There are only 12 more days for the public to weigh in on Metro’s proposal for expanding and improving late-night bus service in Seattle. The proposal would offer new transit options for those getting to or from jobs, the airport and nightlife between 2 a.m. and 5 a.m.
Metro has about 40 routes with some level of late-night service throughout King County. Of these, 20 provide trips after 2 a.m., including three Night Owl routes that loop through some Seattle neighborhoods only between 2:15 a.m. and 4:30 a.m. The Seattle Department of Transportation funds all service on Night Owl Routes 82, 83 and 84, and partners with Metro to fund additional night owl service on the C and D Lines.
The public is encouraged to review the proposal and offer comments via an online survey until Oct. 30. The survey is available in English, Spanish and Chinese. Metro and SDOT staff are meeting with groups that represent workers and other riders who depend on the service and will ride buses late at night to talk to riders about the proposal and get feedback. Public comments will help shape a final proposal, which could go before the County Council later this year. If approved, it will take effect in September 2017.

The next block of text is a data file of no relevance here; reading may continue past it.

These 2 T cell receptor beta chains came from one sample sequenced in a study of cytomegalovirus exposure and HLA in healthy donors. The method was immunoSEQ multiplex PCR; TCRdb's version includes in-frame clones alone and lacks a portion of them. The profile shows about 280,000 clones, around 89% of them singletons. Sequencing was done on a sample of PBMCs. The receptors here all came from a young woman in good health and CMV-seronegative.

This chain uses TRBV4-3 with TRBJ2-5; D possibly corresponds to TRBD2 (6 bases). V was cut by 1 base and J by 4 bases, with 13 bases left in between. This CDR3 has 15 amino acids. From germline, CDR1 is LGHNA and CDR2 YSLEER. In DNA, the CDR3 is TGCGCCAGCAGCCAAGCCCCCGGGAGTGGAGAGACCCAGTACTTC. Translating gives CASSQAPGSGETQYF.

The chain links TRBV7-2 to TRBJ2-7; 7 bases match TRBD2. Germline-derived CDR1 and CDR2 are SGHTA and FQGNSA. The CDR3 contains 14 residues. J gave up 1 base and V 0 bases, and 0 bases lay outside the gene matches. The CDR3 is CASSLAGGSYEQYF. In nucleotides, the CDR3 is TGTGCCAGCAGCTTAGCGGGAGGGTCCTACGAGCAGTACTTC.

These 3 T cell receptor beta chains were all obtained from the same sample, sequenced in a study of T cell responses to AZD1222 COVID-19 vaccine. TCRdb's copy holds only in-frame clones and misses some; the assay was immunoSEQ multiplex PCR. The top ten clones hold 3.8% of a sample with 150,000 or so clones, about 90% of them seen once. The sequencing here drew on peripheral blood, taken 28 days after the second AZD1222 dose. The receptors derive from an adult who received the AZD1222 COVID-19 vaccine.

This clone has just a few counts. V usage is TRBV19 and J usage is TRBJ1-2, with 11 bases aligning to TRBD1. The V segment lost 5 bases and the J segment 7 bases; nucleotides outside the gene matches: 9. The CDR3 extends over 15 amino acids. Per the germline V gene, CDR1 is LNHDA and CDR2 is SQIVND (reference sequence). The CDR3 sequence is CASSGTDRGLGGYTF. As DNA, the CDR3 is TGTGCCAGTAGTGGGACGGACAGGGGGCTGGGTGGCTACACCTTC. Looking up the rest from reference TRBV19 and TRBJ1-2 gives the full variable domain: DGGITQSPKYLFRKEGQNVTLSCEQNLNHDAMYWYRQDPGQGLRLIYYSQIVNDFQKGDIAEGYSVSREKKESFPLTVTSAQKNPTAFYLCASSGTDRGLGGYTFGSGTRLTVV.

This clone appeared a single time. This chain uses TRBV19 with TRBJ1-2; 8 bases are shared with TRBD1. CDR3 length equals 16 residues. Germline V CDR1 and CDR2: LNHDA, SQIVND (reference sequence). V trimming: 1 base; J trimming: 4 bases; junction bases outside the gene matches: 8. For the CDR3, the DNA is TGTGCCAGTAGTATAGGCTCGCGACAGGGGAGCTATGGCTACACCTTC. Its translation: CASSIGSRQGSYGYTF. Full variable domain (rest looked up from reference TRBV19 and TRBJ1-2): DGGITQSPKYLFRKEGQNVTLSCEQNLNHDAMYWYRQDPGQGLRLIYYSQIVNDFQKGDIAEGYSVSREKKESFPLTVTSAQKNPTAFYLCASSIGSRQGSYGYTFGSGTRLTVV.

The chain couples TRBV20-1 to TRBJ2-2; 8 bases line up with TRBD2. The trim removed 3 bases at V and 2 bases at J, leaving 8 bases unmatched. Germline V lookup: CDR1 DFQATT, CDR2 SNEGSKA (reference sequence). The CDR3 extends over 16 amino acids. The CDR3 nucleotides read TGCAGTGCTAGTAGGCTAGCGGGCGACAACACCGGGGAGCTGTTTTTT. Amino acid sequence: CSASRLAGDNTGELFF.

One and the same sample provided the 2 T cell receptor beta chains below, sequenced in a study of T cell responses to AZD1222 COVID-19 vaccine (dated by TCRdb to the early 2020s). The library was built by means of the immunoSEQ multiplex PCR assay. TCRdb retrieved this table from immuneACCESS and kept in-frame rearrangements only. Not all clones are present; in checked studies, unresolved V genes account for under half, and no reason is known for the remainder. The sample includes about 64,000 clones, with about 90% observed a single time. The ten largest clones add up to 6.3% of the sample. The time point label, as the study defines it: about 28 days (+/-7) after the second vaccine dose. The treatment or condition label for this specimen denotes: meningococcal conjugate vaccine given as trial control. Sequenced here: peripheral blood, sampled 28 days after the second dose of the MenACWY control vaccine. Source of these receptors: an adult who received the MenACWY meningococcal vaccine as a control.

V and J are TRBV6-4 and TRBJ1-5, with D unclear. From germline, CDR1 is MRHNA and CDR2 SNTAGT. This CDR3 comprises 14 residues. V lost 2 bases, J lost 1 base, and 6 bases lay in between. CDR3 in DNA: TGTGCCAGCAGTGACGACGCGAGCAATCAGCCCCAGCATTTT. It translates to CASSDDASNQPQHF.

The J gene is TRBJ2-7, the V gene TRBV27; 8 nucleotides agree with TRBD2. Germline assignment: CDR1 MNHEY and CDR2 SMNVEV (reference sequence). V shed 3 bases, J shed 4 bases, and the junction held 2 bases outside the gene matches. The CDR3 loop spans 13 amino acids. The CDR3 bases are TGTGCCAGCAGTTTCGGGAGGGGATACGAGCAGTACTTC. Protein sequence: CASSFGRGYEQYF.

Metro’s draft proposal would replace the three Night Owl routes with late-night service on regular, all-day routes that serve the same areas. The draft proposal also includes new after-hours bus service to Sea-Tac Airport for travelers and workers, for whom there currently are limited options after 1 a.m. It also includes hourly all-night service on the RapidRide C, D, and E Lines, which currently operate all night but with less than hourly frequencies.
While overnight ridership represents a small portion of Metro’s total ridership, it has increased by 20 percent in the last five years. Metro conducted a first round of public outreach last spring and developed the latest proposal after hearing from more than 2,600 transit users. Among their highest priorities were better transit options for:
- Workers in jobs with non-traditional work shifts such as health care and many segments of the service industry.
- Travelers and workers heading from downtown to Sea-Tac Airport after Link closes.
- Customers enjoying Seattle’s nightlife, including music and arts venues.
- Those who are experiencing homelessness.
The proposal would make several changes, including:
- Replace current Night Owl routes 82, 83, and 84 with two late-night round trips – around 2 a.m. and 3 a.m. — to each of the following routes: 3, 5, 11, 70, 62 and 120.
- Extend Route 124 all the way to Sea-Tac Airport after 1 a.m.
- Improve late-night transfer connections between buses in downtown Seattle.
Current Night Owl routes do not match daytime routes, which some riders find confusing. To improve awareness of late-night bus service, Metro will work to improve customer information related to late night service options.
Yes, extending hours on existing trunk routes seems an excellent alternative to the current “catch-all” nighttime routes.
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